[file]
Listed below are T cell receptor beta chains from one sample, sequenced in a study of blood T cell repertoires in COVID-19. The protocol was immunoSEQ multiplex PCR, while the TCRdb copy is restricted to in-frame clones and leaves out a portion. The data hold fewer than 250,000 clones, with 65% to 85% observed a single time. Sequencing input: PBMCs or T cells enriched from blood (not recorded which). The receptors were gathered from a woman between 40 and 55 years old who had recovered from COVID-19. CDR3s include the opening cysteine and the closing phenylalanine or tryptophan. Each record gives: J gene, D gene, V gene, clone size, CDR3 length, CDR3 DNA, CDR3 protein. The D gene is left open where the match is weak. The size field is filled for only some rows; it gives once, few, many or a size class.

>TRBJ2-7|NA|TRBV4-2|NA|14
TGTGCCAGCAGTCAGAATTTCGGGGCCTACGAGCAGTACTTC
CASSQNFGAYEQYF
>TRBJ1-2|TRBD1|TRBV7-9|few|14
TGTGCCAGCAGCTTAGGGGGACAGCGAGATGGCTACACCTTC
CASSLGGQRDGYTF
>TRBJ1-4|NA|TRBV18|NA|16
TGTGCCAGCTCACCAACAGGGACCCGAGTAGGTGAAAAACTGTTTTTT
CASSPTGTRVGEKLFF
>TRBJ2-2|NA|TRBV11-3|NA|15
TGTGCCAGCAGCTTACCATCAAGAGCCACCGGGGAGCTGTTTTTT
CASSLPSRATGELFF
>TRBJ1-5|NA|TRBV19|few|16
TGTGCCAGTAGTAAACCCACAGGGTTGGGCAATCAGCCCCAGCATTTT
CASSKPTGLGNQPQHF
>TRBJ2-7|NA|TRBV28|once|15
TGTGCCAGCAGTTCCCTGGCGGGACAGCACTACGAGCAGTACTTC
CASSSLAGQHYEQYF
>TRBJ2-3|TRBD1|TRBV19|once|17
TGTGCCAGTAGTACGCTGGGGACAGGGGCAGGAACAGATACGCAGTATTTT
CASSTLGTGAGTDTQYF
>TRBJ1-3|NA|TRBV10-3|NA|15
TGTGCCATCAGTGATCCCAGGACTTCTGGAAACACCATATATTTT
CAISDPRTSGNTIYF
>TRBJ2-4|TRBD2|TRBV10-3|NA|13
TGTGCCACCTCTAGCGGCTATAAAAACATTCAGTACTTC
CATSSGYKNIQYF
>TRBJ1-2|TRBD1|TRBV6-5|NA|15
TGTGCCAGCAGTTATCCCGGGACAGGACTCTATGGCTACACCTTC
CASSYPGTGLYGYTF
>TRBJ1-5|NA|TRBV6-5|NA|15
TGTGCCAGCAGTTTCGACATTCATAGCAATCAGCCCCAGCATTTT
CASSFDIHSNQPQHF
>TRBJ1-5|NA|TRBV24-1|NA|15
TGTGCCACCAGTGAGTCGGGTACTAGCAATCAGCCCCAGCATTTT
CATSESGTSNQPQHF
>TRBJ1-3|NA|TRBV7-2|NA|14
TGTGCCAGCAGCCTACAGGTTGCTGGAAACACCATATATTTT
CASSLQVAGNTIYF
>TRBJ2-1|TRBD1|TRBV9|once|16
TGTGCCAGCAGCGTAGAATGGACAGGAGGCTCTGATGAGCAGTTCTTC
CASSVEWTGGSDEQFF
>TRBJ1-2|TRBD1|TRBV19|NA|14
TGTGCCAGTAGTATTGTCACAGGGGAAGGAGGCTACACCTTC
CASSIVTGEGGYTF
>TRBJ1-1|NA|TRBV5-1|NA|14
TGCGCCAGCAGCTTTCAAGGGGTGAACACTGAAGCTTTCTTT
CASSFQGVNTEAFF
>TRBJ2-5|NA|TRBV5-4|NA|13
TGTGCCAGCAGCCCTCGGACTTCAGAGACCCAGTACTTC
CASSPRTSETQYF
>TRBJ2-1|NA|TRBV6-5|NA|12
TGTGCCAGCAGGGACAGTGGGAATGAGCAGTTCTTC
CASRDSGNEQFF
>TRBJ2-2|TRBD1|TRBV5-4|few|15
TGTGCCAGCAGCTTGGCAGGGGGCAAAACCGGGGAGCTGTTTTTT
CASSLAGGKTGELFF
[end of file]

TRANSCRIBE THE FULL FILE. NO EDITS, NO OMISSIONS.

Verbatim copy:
Listed below are T cell receptor beta chains from one sample, sequenced in a study of blood T cell repertoires in COVID-19. The protocol was immunoSEQ multiplex PCR, while the TCRdb copy is restricted to in-frame clones and leaves out a portion. The data hold fewer than 250,000 clones, with 65% to 85% observed a single time. Sequencing input: PBMCs or T cells enriched from blood (not recorded which). The receptors were gathered from a woman between 40 and 55 years old who had recovered from COVID-19. CDR3s include the opening cysteine and the closing phenylalanine or tryptophan. Each record gives: J gene, D gene, V gene, clone size, CDR3 length, CDR3 DNA, CDR3 protein. The D gene is left open where the match is weak. The size field is filled for only some rows; it gives once, few, many or a size class.

>TRBJ2-7|NA|TRBV4-2|NA|14
TGTGCCAGCAGTCAGAATTTCGGGGCCTACGAGCAGTACTTC
CASSQNFGAYEQYF
>TRBJ1-2|TRBD1|TRBV7-9|few|14
TGTGCCAGCAGCTTAGGGGGACAGCGAGATGGCTACACCTTC
CASSLGGQRDGYTF
>TRBJ1-4|NA|TRBV18|NA|16
TGTGCCAGCTCACCAACAGGGACCCGAGTAGGTGAAAAACTGTTTTTT
CASSPTGTRVGEKLFF
>TRBJ2-2|NA|TRBV11-3|NA|15
TGTGCCAGCAGCTTACCATCAAGAGCCACCGGGGAGCTGTTTTTT
CASSLPSRATGELFF
>TRBJ1-5|NA|TRBV19|few|16
TGTGCCAGTAGTAAACCCACAGGGTTGGGCAATCAGCCCCAGCATTTT
CASSKPTGLGNQPQHF
>TRBJ2-7|NA|TRBV28|once|15
TGTGCCAGCAGTTCCCTGGCGGGACAGCACTACGAGCAGTACTTC
CASSSLAGQHYEQYF
>TRBJ2-3|TRBD1|TRBV19|once|17
TGTGCCAGTAGTACGCTGGGGACAGGGGCAGGAACAGATACGCAGTATTTT
CASSTLGTGAGTDTQYF
>TRBJ1-3|NA|TRBV10-3|NA|15
TGTGCCATCAGTGATCCCAGGACTTCTGGAAACACCATATATTTT
CAISDPRTSGNTIYF
>TRBJ2-4|TRBD2|TRBV10-3|NA|13
TGTGCCACCTCTAGCGGCTATAAAAACATTCAGTACTTC
CATSSGYKNIQYF
>TRBJ1-2|TRBD1|TRBV6-5|NA|15
TGTGCCAGCAGTTATCCCGGGACAGGACTCTATGGCTACACCTTC
CASSYPGTGLYGYTF
>TRBJ1-5|NA|TRBV6-5|NA|15
TGTGCCAGCAGTTTCGACATTCATAGCAATCAGCCCCAGCATTTT
CASSFDIHSNQPQHF
>TRBJ1-5|NA|TRBV24-1|NA|15
TGTGCCACCAGTGAGTCGGGTACTAGCAATCAGCCCCAGCATTTT
CATSESGTSNQPQHF
>TRBJ1-3|NA|TRBV7-2|NA|14
TGTGCCAGCAGCCTACAGGTTGCTGGAAACACCATATATTTT
CASSLQVAGNTIYF
>TRBJ2-1|TRBD1|TRBV9|once|16
TGTGCCAGCAGCGTAGAATGGACAGGAGGCTCTGATGAGCAGTTCTTC
CASSVEWTGGSDEQFF
>TRBJ1-2|TRBD1|TRBV19|NA|14
TGTGCCAGTAGTATTGTCACAGGGGAAGGAGGCTACACCTTC
CASSIVTGEGGYTF
>TRBJ1-1|NA|TRBV5-1|NA|14
TGCGCCAGCAGCTTTCAAGGGGTGAACACTGAAGCTTTCTTT
CASSFQGVNTEAFF
>TRBJ2-5|NA|TRBV5-4|NA|13
TGTGCCAGCAGCCCTCGGACTTCAGAGACCCAGTACTTC
CASSPRTSETQYF
>TRBJ2-1|NA|TRBV6-5|NA|12
TGTGCCAGCAGGGACAGTGGGAATGAGCAGTTCTTC
CASRDSGNEQFF
>TRBJ2-2|TRBD1|TRBV5-4|few|15
TGTGCCAGCAGCTTGGCAGGGGGCAAAACCGGGGAGCTGTTTTTT
CASSLAGGKTGELFF